FRAUD AND INTRUSIONS
In this article, we will explore the impact of trademark infringements, and what you can do to protect your business and brand from this all too common occurrence.
How to protect yourself against trademark infringement
Trademark infringement is another of the ills that businesses regularly must deal with. From duplicating logos to similar-sounding slogans, there is always a battle ongoing to shore up your business and protect your brand from imitators. In this Ports Group guide, we'll show you how trademark infringement works, and more importantly, how to combat it with our tools.
Trademark infringement explained
At its core, trademark infringement is the deliberate use of another company’s logo, slogan, brand name or another form of identity in breach of established intellectual property rights. Only registered trademark owners can use such logos and names in marketing, for sales purposes and other operations. When another uses your logo or brand without permission, they could be found guilty of trademark infringement.
Trademark infringement may involve less successful companies attempting to pass themselves off as your brand. It may also see entities using your logo to sell cheap imitations, as often happens with Disney toys. It could even be as simple as a restaurant having an irrelevant name because customers might associate it with your brand. For instance, the highly publicised spat between Louis Vuitton (the designer and luxury goods company) and Louis Vuiton Dak (a South Korean chicken restaurant). On occasion, perpetrators may have no interest in developing competing products at all. Instead, their motive may involve lining their pockets through more sinister means, specifically scams. They may intend on committing fraud and often go to extraordinary lengths to do so, including the use of dummy social media accounts, chat services, and websites - all, of course, using your logo, trademark and brand.
Unless resolved quickly, trademark infringement often leads to costly lawsuits and has the potential to damage brands. Heavily financial penalties, and in severe cases, custodial sentences are designed to act as suitable deterrents. When small businesses located offshore are involved in trademark violations, it can be tough to get results. Fortunately, there are tools out there that can help your business fight back, and we’ll cover a few of these shortly.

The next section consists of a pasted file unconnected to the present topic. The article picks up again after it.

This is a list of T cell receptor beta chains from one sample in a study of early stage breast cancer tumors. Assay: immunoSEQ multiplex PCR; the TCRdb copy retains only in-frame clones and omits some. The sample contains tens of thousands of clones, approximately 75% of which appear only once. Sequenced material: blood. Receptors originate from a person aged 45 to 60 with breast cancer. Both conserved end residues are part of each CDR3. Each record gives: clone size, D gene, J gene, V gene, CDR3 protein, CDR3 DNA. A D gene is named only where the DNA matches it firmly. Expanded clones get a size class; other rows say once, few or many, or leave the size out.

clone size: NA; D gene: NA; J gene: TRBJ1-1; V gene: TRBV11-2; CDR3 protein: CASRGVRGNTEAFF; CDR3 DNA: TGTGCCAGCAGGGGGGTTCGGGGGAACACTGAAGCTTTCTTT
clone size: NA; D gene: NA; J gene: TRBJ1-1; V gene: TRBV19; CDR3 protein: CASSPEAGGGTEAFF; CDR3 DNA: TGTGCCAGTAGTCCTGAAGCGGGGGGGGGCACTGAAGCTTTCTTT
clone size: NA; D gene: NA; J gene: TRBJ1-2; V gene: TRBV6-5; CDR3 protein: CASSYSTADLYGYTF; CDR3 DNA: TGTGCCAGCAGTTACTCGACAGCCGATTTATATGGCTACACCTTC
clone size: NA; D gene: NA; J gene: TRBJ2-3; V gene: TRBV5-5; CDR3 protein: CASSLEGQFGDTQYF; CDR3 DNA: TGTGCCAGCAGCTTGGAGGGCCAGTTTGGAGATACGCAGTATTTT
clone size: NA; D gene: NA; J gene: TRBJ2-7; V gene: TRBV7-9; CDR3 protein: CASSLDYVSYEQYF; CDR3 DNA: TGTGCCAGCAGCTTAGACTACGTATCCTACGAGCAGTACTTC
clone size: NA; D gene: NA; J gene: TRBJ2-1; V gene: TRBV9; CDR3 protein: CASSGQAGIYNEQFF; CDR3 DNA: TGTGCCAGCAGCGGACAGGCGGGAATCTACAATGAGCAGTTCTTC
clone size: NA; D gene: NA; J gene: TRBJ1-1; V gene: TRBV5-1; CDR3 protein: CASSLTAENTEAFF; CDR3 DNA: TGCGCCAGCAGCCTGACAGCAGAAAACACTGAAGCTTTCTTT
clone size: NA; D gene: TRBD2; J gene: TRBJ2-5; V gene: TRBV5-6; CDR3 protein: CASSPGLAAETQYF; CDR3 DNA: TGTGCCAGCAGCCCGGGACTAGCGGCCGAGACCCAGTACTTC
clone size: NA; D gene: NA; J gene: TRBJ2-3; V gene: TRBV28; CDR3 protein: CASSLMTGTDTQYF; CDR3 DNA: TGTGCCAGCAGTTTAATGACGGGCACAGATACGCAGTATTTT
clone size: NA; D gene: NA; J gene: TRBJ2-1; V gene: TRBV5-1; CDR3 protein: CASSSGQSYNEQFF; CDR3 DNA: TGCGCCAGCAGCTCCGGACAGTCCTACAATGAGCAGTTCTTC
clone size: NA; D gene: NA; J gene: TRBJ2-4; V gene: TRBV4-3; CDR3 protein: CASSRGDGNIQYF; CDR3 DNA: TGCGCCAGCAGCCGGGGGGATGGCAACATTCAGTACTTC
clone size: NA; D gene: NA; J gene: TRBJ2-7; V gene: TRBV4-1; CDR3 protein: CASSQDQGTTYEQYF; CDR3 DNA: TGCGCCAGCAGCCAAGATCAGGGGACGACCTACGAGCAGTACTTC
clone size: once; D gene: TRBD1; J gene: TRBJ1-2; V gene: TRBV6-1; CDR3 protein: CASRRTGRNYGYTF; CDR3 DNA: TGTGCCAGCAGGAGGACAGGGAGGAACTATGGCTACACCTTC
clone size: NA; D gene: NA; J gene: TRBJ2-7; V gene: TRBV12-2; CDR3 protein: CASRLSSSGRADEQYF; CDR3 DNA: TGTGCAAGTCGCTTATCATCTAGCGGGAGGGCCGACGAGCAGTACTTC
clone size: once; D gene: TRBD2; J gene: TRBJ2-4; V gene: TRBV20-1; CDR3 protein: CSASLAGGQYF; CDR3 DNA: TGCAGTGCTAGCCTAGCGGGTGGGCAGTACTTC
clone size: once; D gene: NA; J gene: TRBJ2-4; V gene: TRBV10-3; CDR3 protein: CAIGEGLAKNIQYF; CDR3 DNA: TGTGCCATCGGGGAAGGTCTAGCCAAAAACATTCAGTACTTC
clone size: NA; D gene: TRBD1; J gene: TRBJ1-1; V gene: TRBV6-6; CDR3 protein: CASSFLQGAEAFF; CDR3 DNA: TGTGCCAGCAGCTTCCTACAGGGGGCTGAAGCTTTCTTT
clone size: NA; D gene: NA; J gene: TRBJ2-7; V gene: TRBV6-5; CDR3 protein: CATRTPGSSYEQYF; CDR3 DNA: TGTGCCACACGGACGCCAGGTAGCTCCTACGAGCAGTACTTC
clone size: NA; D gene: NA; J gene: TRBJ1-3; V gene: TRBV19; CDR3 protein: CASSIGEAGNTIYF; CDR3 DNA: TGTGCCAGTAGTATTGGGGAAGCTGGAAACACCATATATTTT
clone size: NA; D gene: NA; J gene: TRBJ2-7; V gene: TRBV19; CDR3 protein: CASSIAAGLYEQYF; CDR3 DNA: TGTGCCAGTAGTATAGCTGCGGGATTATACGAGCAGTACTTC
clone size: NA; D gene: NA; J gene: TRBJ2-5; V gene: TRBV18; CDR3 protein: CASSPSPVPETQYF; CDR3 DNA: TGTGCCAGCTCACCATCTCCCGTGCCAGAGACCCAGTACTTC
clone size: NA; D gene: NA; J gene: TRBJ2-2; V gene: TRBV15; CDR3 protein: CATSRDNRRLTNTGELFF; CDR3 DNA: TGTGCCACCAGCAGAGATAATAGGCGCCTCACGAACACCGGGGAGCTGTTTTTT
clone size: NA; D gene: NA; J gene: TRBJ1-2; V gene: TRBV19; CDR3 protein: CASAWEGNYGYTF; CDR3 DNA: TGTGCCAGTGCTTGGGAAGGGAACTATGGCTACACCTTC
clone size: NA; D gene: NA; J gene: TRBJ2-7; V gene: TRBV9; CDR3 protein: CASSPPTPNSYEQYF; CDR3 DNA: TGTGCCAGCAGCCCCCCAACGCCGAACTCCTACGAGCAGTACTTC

Causing confusion: The main purpose of trademark infringement
The primary purpose of trademark infringement is to sow confusion in the mind of consumers. They may purchase an item under the assumption that it is the real deal, only to be fooled into buying a second-rate product. In other cases, mimicry isn’t the order of the day. Instead, trademark infringement is more sinister, intended solely to damage the reputation of a rival brand or business.
Of course, with millions of companies operating digitally and across borders, it is inevitable that some will share similar features, especially when it comes to logos and even slogans. However, there is a clear line between coincidence and happenstance in logo likenesses (think the tick symbol in Rexona and Nike, for instance) and outright trademark infringement.
The “tick symbol” in this example is the logo for Nike and Rexona (also known as Sure), but the design is different enough that both remain easily identifiable brands. There is no issue of trademark infringement as both logos are distinct, are well-known and represent entirely different products. In short, there is little cause for confusion amongst consumers. Not all companies are as harmonious with one another, though.